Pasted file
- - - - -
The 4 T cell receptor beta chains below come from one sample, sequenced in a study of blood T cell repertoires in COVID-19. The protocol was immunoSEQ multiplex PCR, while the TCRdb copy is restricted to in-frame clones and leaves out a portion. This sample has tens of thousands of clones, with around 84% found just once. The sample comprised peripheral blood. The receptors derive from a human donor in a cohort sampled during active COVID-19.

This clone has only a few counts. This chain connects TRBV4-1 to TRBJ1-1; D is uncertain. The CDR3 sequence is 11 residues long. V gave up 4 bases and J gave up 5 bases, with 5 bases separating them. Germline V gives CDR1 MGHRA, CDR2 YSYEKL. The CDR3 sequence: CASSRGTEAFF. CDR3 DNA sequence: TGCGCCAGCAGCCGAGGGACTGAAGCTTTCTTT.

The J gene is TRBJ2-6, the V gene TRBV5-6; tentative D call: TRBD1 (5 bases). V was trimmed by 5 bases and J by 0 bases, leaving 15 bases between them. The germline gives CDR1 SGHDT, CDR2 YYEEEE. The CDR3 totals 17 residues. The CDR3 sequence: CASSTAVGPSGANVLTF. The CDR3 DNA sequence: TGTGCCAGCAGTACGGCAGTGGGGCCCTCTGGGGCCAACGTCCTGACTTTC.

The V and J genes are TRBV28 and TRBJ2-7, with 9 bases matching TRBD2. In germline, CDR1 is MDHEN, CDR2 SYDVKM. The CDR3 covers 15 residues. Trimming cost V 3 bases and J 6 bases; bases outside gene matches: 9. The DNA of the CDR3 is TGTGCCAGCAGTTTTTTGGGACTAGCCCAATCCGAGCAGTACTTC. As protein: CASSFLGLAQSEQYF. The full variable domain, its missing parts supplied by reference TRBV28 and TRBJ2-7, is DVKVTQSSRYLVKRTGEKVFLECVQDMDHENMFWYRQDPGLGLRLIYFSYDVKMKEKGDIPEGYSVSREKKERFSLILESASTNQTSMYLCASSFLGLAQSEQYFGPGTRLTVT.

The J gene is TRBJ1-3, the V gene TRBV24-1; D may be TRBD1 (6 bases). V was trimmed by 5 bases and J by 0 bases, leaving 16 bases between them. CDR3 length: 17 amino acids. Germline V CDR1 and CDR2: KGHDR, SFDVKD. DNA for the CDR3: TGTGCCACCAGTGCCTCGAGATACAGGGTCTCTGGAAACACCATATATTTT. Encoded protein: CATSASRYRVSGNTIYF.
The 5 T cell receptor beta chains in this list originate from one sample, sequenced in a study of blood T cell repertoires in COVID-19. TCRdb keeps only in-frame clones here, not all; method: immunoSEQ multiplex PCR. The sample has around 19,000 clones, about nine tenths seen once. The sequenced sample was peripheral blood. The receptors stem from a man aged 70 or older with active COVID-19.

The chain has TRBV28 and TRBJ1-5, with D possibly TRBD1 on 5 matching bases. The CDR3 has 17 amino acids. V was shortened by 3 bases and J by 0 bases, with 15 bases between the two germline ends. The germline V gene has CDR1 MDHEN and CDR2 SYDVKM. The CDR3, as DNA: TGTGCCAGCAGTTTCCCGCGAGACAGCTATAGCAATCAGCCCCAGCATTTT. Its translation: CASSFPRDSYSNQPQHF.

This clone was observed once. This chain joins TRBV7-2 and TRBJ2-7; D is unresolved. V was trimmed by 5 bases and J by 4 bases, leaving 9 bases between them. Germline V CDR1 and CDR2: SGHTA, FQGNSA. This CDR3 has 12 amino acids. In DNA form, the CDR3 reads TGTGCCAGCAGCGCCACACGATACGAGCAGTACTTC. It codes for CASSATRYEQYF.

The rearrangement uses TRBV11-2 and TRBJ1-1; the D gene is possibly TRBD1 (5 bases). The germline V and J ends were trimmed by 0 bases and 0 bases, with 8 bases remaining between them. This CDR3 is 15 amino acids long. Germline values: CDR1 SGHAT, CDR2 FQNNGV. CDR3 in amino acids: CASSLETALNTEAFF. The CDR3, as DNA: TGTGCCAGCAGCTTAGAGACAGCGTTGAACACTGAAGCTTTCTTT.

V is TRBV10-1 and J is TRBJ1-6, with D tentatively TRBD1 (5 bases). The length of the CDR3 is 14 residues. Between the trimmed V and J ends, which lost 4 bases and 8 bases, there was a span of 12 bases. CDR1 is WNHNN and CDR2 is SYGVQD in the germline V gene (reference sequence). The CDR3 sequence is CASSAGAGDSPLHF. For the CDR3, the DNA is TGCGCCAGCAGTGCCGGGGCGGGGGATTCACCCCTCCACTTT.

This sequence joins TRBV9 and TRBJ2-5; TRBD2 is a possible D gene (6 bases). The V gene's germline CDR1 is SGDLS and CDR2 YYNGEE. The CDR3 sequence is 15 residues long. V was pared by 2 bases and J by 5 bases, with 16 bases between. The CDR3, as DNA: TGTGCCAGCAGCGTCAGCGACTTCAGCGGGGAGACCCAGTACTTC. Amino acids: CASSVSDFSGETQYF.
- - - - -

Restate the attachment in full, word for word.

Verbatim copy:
The 4 T cell receptor beta chains below come from one sample, sequenced in a study of blood T cell repertoires in COVID-19. The protocol was immunoSEQ multiplex PCR, while the TCRdb copy is restricted to in-frame clones and leaves out a portion. This sample has tens of thousands of clones, with around 84% found just once. The sample comprised peripheral blood. The receptors derive from a human donor in a cohort sampled during active COVID-19.

This clone has only a few counts. This chain connects TRBV4-1 to TRBJ1-1; D is uncertain. The CDR3 sequence is 11 residues long. V gave up 4 bases and J gave up 5 bases, with 5 bases separating them. Germline V gives CDR1 MGHRA, CDR2 YSYEKL. The CDR3 sequence: CASSRGTEAFF. CDR3 DNA sequence: TGCGCCAGCAGCCGAGGGACTGAAGCTTTCTTT.

The J gene is TRBJ2-6, the V gene TRBV5-6; tentative D call: TRBD1 (5 bases). V was trimmed by 5 bases and J by 0 bases, leaving 15 bases between them. The germline gives CDR1 SGHDT, CDR2 YYEEEE. The CDR3 totals 17 residues. The CDR3 sequence: CASSTAVGPSGANVLTF. The CDR3 DNA sequence: TGTGCCAGCAGTACGGCAGTGGGGCCCTCTGGGGCCAACGTCCTGACTTTC.

The V and J genes are TRBV28 and TRBJ2-7, with 9 bases matching TRBD2. In germline, CDR1 is MDHEN, CDR2 SYDVKM. The CDR3 covers 15 residues. Trimming cost V 3 bases and J 6 bases; bases outside gene matches: 9. The DNA of the CDR3 is TGTGCCAGCAGTTTTTTGGGACTAGCCCAATCCGAGCAGTACTTC. As protein: CASSFLGLAQSEQYF. The full variable domain, its missing parts supplied by reference TRBV28 and TRBJ2-7, is DVKVTQSSRYLVKRTGEKVFLECVQDMDHENMFWYRQDPGLGLRLIYFSYDVKMKEKGDIPEGYSVSREKKERFSLILESASTNQTSMYLCASSFLGLAQSEQYFGPGTRLTVT.

The J gene is TRBJ1-3, the V gene TRBV24-1; D may be TRBD1 (6 bases). V was trimmed by 5 bases and J by 0 bases, leaving 16 bases between them. CDR3 length: 17 amino acids. Germline V CDR1 and CDR2: KGHDR, SFDVKD. DNA for the CDR3: TGTGCCACCAGTGCCTCGAGATACAGGGTCTCTGGAAACACCATATATTTT. Encoded protein: CATSASRYRVSGNTIYF.
The 5 T cell receptor beta chains in this list originate from one sample, sequenced in a study of blood T cell repertoires in COVID-19. TCRdb keeps only in-frame clones here, not all; method: immunoSEQ multiplex PCR. The sample has around 19,000 clones, about nine tenths seen once. The sequenced sample was peripheral blood. The receptors stem from a man aged 70 or older with active COVID-19.

The chain has TRBV28 and TRBJ1-5, with D possibly TRBD1 on 5 matching bases. The CDR3 has 17 amino acids. V was shortened by 3 bases and J by 0 bases, with 15 bases between the two germline ends. The germline V gene has CDR1 MDHEN and CDR2 SYDVKM. The CDR3, as DNA: TGTGCCAGCAGTTTCCCGCGAGACAGCTATAGCAATCAGCCCCAGCATTTT. Its translation: CASSFPRDSYSNQPQHF.

This clone was observed once. This chain joins TRBV7-2 and TRBJ2-7; D is unresolved. V was trimmed by 5 bases and J by 4 bases, leaving 9 bases between them. Germline V CDR1 and CDR2: SGHTA, FQGNSA. This CDR3 has 12 amino acids. In DNA form, the CDR3 reads TGTGCCAGCAGCGCCACACGATACGAGCAGTACTTC. It codes for CASSATRYEQYF.

The rearrangement uses TRBV11-2 and TRBJ1-1; the D gene is possibly TRBD1 (5 bases). The germline V and J ends were trimmed by 0 bases and 0 bases, with 8 bases remaining between them. This CDR3 is 15 amino acids long. Germline values: CDR1 SGHAT, CDR2 FQNNGV. CDR3 in amino acids: CASSLETALNTEAFF. The CDR3, as DNA: TGTGCCAGCAGCTTAGAGACAGCGTTGAACACTGAAGCTTTCTTT.

V is TRBV10-1 and J is TRBJ1-6, with D tentatively TRBD1 (5 bases). The length of the CDR3 is 14 residues. Between the trimmed V and J ends, which lost 4 bases and 8 bases, there was a span of 12 bases. CDR1 is WNHNN and CDR2 is SYGVQD in the germline V gene (reference sequence). The CDR3 sequence is CASSAGAGDSPLHF. For the CDR3, the DNA is TGCGCCAGCAGTGCCGGGGCGGGGGATTCACCCCTCCACTTT.

This sequence joins TRBV9 and TRBJ2-5; TRBD2 is a possible D gene (6 bases). The V gene's germline CDR1 is SGDLS and CDR2 YYNGEE. The CDR3 sequence is 15 residues long. V was pared by 2 bases and J by 5 bases, with 16 bases between. The CDR3, as DNA: TGTGCCAGCAGCGTCAGCGACTTCAGCGGGGAGACCCAGTACTTC. Amino acids: CASSVSDFSGETQYF.